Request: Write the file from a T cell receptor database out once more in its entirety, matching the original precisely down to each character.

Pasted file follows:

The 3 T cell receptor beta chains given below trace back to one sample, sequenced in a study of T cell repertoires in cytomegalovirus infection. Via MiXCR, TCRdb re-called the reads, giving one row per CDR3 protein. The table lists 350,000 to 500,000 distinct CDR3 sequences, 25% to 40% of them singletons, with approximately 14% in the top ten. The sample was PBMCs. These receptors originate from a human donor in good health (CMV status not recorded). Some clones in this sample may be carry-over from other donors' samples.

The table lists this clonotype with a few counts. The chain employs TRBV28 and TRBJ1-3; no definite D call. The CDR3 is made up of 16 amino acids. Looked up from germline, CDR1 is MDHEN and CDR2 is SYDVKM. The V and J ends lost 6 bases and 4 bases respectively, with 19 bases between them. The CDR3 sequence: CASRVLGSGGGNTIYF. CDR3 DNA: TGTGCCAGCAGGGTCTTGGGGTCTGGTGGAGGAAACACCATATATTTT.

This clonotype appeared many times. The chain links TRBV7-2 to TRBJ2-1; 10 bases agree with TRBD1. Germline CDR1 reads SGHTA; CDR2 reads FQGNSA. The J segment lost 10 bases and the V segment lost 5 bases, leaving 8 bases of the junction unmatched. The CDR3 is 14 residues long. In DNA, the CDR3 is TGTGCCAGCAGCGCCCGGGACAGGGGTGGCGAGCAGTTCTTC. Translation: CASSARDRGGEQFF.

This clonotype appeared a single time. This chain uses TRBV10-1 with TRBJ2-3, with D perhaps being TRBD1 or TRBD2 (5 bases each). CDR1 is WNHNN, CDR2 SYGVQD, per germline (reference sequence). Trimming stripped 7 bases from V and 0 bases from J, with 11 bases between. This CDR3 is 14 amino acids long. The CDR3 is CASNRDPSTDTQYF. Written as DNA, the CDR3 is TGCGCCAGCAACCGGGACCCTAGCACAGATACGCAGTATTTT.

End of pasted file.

The 3 T cell receptor beta chains given below trace back to one sample, sequenced in a study of T cell repertoires in cytomegalovirus infection. Via MiXCR, TCRdb re-called the reads, giving one row per CDR3 protein. The table lists 350,000 to 500,000 distinct CDR3 sequences, 25% to 40% of them singletons, with approximately 14% in the top ten. The sample was PBMCs. These receptors originate from a human donor in good health (CMV status not recorded). Some clones in this sample may be carry-over from other donors' samples.

The table lists this clonotype with a few counts. The chain employs TRBV28 and TRBJ1-3; no definite D call. The CDR3 is made up of 16 amino acids. Looked up from germline, CDR1 is MDHEN and CDR2 is SYDVKM. The V and J ends lost 6 bases and 4 bases respectively, with 19 bases between them. The CDR3 sequence: CASRVLGSGGGNTIYF. CDR3 DNA: TGTGCCAGCAGGGTCTTGGGGTCTGGTGGAGGAAACACCATATATTTT.

This clonotype appeared many times. The chain links TRBV7-2 to TRBJ2-1; 10 bases agree with TRBD1. Germline CDR1 reads SGHTA; CDR2 reads FQGNSA. The J segment lost 10 bases and the V segment lost 5 bases, leaving 8 bases of the junction unmatched. The CDR3 is 14 residues long. In DNA, the CDR3 is TGTGCCAGCAGCGCCCGGGACAGGGGTGGCGAGCAGTTCTTC. Translation: CASSARDRGGEQFF.

This clonotype appeared a single time. This chain uses TRBV10-1 with TRBJ2-3, with D perhaps being TRBD1 or TRBD2 (5 bases each). CDR1 is WNHNN, CDR2 SYGVQD, per germline (reference sequence). Trimming stripped 7 bases from V and 0 bases from J, with 11 bases between. This CDR3 is 14 amino acids long. The CDR3 is CASNRDPSTDTQYF. Written as DNA, the CDR3 is TGCGCCAGCAACCGGGACCCTAGCACAGATACGCAGTATTTT.